Skiing with Kids

I always tell my kids if you lay down, people will step over you. But if you keep scrambling, if you keep going, someone will always, always give you a hand. Always. But you gotta keep dancing, you gotta keep your feet moving. – Morgan Freeman

How many sports can claim to be to be for all the family? Skiing is one of the best of them! Not only because we are all together (children, parents, grandparents) but also because when we play, we discover so much that we create some of the best memories ever.

Memories that are so strong that, when the time will come, our children will bring their own children to the mountains to share with them the incredible experience of the snow world.

Some of you already know, some of you don’t. Some of you are maybe anxious to bring your little ones to the cold and to the snow. Some of you are maybe terrified to face the logistic situation and challenge driving  on the snow, carrying all the equipment for the family, to have a good enough standard and ski well enough to assume the safety of your children on the slopes and in the mountains.

With more than 15 years in the Chamonix Valley, working as a ski instructor with children and families, I hope the few tips you can read below will be helpful to make the right choices and to give it a go!

Before you go

Planning and preparation prior to departure is essential. To maximize their confidence and expectations, talk a lot about snow, mountains, igloos, snowballs, skiing, sledging, snowmen, hot chocolate and crepes… For sure, skiing is the main activity, but there is so much more to do to make every moment magic for the kids.

Be Prepared

Winter can be lots of snow, or wet,  humid, cold or even mild. To enjoy skiing, your children must have a good equipment:

  1. Helmet (a good, comfortable, well fitting helmet is essential)
  2. Gloves or mittens – at least 2 pairs! Children have a habit of getting snow in their gloves – a dry pair of gloves brightens everybody’s day!
  3. Goggles and sunglasses – goggles work better with helmets, especially when it’s cold or snowing. In goggle world, cheap is often not cheerful – watching your kids careering around the piste peering through steamed up goggles is not a comfortable experience. A spare dry pair (get the trend here?) can often save the day.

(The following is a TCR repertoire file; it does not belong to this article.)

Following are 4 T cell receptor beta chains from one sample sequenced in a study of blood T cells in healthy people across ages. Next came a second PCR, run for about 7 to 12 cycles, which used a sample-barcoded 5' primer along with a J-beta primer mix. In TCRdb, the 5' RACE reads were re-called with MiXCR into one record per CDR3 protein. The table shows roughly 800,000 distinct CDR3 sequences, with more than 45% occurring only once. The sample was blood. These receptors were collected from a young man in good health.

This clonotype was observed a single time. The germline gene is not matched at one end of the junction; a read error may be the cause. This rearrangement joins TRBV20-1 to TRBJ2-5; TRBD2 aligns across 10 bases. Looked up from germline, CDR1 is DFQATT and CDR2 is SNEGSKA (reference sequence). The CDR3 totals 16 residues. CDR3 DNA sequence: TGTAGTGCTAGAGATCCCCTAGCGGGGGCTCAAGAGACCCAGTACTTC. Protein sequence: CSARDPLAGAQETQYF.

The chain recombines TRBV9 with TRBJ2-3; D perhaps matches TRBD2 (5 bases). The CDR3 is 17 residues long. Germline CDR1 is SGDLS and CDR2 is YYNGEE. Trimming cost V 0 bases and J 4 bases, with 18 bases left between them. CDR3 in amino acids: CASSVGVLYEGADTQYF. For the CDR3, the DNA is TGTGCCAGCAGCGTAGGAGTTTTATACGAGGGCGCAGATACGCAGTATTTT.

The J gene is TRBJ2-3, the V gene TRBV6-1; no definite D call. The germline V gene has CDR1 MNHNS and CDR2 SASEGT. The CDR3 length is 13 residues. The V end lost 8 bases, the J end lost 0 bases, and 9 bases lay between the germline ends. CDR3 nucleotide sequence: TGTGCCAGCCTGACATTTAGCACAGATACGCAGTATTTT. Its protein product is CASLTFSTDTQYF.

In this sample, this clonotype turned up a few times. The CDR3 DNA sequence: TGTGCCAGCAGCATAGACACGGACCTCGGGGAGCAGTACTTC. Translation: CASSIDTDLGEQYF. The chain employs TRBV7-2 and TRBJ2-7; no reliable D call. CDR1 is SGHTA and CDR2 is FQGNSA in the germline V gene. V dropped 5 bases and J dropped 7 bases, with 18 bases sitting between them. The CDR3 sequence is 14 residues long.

4. Snow hat – an interesting way to discover your kids sense of taste! Do they go for a roast turkey on their head or prefer a Patagonia Beanie?
  5. Scarf – Ideally a “Buff” type neckwarmer. A large “Snood” that can fit over a helmet is occasionally useful on baltic chairlifts.
  6. Outer Layers – Ski jacket and ski pants or one-piece ski suit, which is better up to 8 years old – no cold gap! It is tempting to go bargain basement for ski wear that will probably only last a season. Don’t. Remember that happy kids make happy parents. Good quality, reasonably priced, last season ski wear is freely available these days.
  7. Warm socks – again a change into a second warm, dry pair can make a cold day happier.
  8. Don’t forget the sunscreen and lip screen.
  9. Snacks – sharing some chocolate or sugary sweets in the ski lift raises spirits (and energy levels). Bribery will get you everywhere!
  10. Favour plenty of  layers and always carry a backpack with you so children can take off layers during the day and add another layer if the temperature starts to drop. A bottle of water, a piste map and a camera should be in the bag as well.

Think Safe

  1. Put a piece of paper with their name, address and your phone number in their pocket.
  2. Check the weather and snow forecast.
  3. Agree where to meet if you lose someone in your the team on the piste. The best place is often the ski patrol office.
  4. Ski patrol are very helpful and friendly people – they prefer to inform you with a smile in the morning than to rescue you in the afternoon! Teach your kids who the pisteurs/ski patrol are and how to recognize their uniform.
  5. Make sure that you have the emergency telephone numbers dialed into your mobiles.
  6. Remember, there are no stupid questions: check the forecast, the snow conditions and the grooming report with the pisteurs.
  7. Something often not easy for parents is to judge when to have break, when to stop, how to realize whether your children should be encouraged to do one more, or not, rather than forced to ski “the last run” when they are already exhausted.
  8. Beware of your adult desire, they do not match with the reality of the children’s capacities.
  9. Do not put your children in danger at anytime. Always remember that skiing is and should remain fun for all of you!
  10. When you stop on the slopes, chose the right places where you can see and be seen by other skiers!

Learning to ski is fun

Like all other sports, you will all have more fun if you learn the proper techniques, the body movement, the mental aspect, the safety rules and the good reflexes.

Private or Group lessons are a great family investment for the future. To teach you, to help you to enjoy your time one the mountains and to guide you to the best parts of the resort, do not hesitate to contact ski instructors or a ski company like Ski Weekend. We are not only ski specialists but live all year round on the mountains and love to share our passion with people like you.

We ski with our own children and families and we know so well the incredible experience and pleasure it is. So, don’t wait – come join us in the snow for another fantastic winter!

Guillaume Ravanel
Moniteur de Ski
Chamonix